“People mistakenly see optimism as an excuse for inaction. They think that it’s pessimism that drives change, and optimism that keeps us where we are. The opposite is true. Optimists are the ones that move us forward.”
But it’s critical not to conflate criticism and pessimism
Optimism is risky. It exposes us to failure. In fact, repeated failure is a given. That’s why it looks dumb from the outside. If we try to launch a rocket into space, and it’s a non-starter, someone gets blamed. If we try 99 designs for a new high-yielding crop variety, or a vaccine against malaria, we might fail 99 times.
We might even spend our entire career without a single breakthrough. There’s a downside to optimism. But the potential upside is much, much bigger. The 100th attempt at a vaccine might be the winner. The optimism to keep going might save hundreds of millions of lives.
One reason that admitting I’m an optimist feels like unearthing a dark secret is that it seems like it goes against years of scientific training. Pessimism is often regarded as an essential feature of a scientist: the basis of science is to challenge every result, to pick theories apart to see which ones stand the test of time. I thought that cynicism was one of its founding principles.
Maybe that is partly true. But science is undeniably optimistic, too. How else would we explain the willingness to try experiments over and over, with slim odds of success?
Scientific progress can be painfully slow: the best minds can dedicate their entire lives to a single question and end up with nothing to show for it. They do so with the hope that they might be on the cusp of a breakthrough. It’s unlikely that they will be the person to discover it, but there’s a chance. Those odds drop to zero if they give up. Optimism lies somewhere in the hearts and minds of scientists.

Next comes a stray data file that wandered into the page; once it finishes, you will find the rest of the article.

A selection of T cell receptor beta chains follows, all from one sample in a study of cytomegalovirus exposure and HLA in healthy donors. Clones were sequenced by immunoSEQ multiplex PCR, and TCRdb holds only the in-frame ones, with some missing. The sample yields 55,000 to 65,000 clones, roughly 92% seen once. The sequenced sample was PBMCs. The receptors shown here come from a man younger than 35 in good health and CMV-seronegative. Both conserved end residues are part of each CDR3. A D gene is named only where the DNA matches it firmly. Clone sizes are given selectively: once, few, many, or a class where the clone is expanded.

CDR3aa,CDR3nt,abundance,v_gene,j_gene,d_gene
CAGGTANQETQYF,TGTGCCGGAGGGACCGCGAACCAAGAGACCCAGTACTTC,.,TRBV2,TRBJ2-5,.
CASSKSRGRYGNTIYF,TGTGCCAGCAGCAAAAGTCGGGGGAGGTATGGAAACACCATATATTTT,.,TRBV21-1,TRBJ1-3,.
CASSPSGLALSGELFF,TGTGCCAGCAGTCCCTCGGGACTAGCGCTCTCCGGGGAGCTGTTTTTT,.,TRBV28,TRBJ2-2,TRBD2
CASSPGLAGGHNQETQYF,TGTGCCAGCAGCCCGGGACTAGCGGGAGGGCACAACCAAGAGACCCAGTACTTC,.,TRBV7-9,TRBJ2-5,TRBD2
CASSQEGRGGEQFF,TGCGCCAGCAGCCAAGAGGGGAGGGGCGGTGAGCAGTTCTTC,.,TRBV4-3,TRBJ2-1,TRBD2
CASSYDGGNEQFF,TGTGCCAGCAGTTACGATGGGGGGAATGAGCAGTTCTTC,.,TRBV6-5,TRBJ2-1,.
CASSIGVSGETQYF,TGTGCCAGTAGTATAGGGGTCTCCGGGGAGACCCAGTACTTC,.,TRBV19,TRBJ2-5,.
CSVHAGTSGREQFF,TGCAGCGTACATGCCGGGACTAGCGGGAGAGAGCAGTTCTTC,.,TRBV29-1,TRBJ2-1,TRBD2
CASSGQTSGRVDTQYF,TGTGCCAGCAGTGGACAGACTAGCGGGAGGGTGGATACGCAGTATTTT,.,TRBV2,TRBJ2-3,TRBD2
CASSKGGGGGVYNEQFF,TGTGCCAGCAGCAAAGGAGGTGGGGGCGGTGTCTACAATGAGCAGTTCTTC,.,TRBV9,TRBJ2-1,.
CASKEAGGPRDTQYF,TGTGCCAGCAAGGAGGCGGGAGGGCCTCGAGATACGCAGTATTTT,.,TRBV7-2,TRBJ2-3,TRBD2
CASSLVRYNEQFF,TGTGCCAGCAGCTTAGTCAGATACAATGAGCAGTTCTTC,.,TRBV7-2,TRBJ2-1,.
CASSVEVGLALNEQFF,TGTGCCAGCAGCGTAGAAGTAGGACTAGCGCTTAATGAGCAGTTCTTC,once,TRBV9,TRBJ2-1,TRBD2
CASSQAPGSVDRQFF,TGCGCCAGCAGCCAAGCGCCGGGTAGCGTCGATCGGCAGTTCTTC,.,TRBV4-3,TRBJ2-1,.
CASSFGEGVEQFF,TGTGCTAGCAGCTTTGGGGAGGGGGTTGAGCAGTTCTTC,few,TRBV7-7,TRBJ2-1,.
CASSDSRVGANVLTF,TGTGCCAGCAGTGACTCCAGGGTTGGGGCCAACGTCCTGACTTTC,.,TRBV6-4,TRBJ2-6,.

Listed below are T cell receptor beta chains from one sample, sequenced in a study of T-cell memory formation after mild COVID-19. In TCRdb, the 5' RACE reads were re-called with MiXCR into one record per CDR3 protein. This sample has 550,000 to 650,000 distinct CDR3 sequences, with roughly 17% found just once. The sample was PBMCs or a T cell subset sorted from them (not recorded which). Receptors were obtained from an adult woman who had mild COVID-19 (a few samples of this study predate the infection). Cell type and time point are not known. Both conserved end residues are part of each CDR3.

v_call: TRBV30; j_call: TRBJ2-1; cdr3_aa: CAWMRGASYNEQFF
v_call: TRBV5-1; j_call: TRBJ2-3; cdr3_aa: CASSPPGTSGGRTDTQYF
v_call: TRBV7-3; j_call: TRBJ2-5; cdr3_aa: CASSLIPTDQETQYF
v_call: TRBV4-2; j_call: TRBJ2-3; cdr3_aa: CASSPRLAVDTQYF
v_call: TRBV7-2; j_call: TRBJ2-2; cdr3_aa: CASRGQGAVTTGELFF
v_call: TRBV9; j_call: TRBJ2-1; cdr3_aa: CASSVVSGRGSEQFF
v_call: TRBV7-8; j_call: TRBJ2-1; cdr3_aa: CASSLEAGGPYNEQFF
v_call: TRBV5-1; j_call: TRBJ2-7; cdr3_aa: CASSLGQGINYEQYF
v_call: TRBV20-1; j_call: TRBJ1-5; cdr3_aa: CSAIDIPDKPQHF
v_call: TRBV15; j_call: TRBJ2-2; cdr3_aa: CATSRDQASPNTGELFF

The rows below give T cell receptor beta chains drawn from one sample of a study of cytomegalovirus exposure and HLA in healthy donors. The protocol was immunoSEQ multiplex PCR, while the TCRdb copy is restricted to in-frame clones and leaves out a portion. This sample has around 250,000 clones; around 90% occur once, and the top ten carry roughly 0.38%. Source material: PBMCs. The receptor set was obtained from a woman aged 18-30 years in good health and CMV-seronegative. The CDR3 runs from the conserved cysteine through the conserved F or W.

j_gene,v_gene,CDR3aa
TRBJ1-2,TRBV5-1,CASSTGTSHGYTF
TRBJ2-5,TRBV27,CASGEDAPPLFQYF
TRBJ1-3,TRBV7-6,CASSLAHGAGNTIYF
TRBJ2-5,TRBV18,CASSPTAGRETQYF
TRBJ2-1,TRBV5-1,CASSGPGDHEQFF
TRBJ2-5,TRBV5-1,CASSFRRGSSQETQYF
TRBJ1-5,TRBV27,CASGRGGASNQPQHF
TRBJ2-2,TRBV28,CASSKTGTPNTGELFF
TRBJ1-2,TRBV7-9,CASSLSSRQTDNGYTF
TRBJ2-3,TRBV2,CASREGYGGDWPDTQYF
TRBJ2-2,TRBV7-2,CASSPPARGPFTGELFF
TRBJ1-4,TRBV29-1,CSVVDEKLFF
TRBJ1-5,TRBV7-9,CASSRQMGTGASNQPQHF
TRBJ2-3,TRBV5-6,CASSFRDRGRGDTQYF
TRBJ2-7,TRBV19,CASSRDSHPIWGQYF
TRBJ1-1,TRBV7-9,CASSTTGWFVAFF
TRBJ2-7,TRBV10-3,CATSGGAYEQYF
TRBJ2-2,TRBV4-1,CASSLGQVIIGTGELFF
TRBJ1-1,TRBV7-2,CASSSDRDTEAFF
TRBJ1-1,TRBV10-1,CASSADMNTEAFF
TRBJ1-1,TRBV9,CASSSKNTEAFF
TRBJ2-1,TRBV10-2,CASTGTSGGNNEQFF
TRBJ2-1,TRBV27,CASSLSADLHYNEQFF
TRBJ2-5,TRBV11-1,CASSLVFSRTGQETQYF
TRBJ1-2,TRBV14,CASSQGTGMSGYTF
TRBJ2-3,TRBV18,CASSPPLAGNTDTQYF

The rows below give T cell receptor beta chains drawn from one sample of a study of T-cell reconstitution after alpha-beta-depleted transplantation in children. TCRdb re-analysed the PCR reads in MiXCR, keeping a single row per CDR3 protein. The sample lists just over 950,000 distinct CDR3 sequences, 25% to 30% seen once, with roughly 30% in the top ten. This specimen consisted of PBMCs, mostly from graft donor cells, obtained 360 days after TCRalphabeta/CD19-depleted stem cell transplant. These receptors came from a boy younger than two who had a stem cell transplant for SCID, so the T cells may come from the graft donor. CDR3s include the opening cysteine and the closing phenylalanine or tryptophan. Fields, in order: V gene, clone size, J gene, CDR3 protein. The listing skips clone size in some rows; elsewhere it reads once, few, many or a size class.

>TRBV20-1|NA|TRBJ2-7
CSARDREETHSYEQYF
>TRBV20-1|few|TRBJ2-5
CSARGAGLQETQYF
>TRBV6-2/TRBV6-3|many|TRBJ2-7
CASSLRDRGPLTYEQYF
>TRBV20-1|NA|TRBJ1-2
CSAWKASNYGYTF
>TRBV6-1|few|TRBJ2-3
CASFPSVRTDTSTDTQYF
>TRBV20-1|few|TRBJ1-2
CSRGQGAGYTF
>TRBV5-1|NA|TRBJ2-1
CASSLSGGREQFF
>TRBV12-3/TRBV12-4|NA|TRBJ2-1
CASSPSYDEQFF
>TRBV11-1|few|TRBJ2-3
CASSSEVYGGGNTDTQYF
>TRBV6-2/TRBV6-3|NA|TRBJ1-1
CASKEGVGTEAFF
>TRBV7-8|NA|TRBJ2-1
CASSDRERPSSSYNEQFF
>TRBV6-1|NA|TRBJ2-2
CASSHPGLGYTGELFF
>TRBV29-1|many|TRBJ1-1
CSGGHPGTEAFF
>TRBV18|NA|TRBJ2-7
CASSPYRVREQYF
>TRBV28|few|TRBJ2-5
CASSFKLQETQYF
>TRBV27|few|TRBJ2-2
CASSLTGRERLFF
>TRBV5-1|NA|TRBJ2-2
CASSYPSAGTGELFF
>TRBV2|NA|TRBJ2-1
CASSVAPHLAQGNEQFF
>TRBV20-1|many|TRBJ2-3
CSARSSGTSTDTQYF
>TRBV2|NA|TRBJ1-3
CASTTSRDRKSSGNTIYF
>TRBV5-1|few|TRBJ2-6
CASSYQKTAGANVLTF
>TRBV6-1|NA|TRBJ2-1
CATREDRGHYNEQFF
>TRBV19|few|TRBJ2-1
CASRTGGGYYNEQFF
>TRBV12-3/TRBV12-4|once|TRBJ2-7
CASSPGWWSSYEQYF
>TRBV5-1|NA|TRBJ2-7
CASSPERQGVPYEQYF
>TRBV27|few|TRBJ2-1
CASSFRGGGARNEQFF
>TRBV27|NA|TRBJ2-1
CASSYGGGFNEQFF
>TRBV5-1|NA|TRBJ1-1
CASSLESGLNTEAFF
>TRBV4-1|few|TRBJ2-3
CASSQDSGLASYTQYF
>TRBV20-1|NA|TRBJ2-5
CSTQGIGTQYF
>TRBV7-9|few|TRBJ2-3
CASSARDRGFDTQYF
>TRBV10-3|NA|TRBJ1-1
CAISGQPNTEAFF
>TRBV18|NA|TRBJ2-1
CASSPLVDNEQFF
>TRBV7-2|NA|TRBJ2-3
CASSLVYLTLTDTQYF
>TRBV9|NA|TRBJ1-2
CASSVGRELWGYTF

That’s why we shouldn’t mistake criticism for pessimism. Effective optimists need criticism. It’s essential. We need to cut through ideas to find the most promising ones. We need to trim back the long list to find the ones that are worthy of our time and resources. We need to identify the weak points to redesign them for success.
Most innovators that have changed the world were optimists. But they were also fiercely critical: no one picked apart the ideas of Thomas Edison, Boyan Slat, Norman Borlaug, or Marie Curie more than themselves.
When pessimism leads to doomerism it has a real cost
Pessimism around progress has seeped into almost every grain of society. But I see it most clearly in my own field — environmental science. There, the feeling of doom is even harder to shake. That’s because, while most markers of human progress — whether that’s health, education, or poverty — have been moving in a positive direction, most environmental metrics have been going backward.
To some extent, environmental costs have been collateral damage to human progress. Last year I wrote an article in WIRED — “Stop Telling Kids They’ll Die From Climate Change” — that tried to push back on the growing doomism about our future in a changing climate.
I argued that the message we tell our kids about climate change is not just cruel, it also gets in the way of progress. The majority of young people today feel anxious about what the future will look like as a result of climate change. Many think “humanity is doomed.” Some are hesitant to have kids.
Of course, they get this feeling from the messages they’re told from leading activist voices. This message is not just wrong, it’s also counterproductive. We give up when we feel like progress is impossible. If a problem can’t be solved, then where is the incentive to work on it? In a time when we need the world’s smartest and most creative minds working on a pressing problem, we turn them away from it by telling them a false story. They give up — or they reach for extreme solutions that just won’t get societal buy-in.